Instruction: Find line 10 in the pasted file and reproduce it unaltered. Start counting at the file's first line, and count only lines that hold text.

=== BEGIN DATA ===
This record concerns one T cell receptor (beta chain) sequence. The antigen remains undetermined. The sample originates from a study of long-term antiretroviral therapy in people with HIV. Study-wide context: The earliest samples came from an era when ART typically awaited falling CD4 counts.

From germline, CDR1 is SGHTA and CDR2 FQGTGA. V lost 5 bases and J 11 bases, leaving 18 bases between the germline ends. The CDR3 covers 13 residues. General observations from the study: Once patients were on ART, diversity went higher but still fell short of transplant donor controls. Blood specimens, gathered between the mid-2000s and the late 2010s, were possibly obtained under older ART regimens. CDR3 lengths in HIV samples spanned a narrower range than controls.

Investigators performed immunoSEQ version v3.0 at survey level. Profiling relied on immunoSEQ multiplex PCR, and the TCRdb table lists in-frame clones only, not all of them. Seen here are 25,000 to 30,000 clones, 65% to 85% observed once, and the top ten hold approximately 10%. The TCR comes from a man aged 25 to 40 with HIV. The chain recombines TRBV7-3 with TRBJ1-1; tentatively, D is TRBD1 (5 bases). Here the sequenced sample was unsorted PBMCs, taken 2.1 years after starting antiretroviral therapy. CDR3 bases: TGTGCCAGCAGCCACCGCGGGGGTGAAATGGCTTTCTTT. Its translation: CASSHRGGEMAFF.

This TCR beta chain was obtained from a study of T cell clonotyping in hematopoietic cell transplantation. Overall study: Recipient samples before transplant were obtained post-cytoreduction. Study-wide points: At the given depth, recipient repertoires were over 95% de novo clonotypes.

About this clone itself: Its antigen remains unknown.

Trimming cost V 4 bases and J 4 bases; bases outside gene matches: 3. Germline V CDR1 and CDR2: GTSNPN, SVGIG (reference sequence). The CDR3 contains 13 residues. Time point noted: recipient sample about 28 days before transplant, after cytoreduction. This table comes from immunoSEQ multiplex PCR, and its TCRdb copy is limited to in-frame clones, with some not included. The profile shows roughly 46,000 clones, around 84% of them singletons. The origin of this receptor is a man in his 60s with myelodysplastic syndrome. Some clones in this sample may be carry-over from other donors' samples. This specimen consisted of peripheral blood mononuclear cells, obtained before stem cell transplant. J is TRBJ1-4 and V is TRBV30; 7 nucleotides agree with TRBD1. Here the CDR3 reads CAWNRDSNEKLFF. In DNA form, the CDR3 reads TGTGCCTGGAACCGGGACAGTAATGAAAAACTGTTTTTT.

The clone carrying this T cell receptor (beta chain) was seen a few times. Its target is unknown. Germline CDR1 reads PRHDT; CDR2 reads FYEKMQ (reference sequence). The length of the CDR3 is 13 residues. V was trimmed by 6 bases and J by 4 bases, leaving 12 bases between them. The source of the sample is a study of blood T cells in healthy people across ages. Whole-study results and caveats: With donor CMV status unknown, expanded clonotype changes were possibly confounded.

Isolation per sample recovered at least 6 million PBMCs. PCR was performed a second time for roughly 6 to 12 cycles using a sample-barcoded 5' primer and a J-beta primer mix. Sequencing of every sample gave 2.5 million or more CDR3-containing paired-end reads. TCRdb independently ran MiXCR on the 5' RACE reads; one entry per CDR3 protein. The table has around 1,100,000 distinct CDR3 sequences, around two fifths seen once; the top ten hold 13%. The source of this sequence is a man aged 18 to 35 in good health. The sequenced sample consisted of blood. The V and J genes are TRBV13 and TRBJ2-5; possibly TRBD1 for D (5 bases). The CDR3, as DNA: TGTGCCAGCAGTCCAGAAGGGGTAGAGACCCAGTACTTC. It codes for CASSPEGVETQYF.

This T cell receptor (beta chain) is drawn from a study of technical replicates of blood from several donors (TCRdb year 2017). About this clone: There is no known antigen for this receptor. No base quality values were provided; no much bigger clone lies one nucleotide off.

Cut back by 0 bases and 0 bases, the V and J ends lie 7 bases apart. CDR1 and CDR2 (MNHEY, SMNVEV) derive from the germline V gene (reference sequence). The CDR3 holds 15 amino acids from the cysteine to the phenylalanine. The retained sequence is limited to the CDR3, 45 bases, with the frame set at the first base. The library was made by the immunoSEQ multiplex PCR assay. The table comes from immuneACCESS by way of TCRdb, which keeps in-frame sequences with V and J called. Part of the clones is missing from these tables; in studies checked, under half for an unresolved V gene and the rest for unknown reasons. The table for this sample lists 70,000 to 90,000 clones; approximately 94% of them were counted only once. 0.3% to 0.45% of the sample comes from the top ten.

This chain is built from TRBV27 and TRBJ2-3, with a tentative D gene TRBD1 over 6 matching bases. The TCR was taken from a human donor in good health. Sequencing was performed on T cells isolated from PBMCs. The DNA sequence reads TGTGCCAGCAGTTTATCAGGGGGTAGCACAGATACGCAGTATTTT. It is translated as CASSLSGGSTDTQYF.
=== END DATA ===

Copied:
Cut back by 0 bases and 0 bases, the V and J ends lie 7 bases apart. CDR1 and CDR2 (MNHEY, SMNVEV) derive from the germline V gene (reference sequence). The CDR3 holds 15 amino acids from the cysteine to the phenylalanine. The retained sequence is limited to the CDR3, 45 bases, with the frame set at the first base. The library was made by the immunoSEQ multiplex PCR assay. The table comes from immuneACCESS by way of TCRdb, which keeps in-frame sequences with V and J called. Part of the clones is missing from these tables; in studies checked, under half for an unresolved V gene and the rest for unknown reasons. The table for this sample lists 70,000 to 90,000 clones; approximately 94% of them were counted only once. 0.3% to 0.45% of the sample comes from the top ten.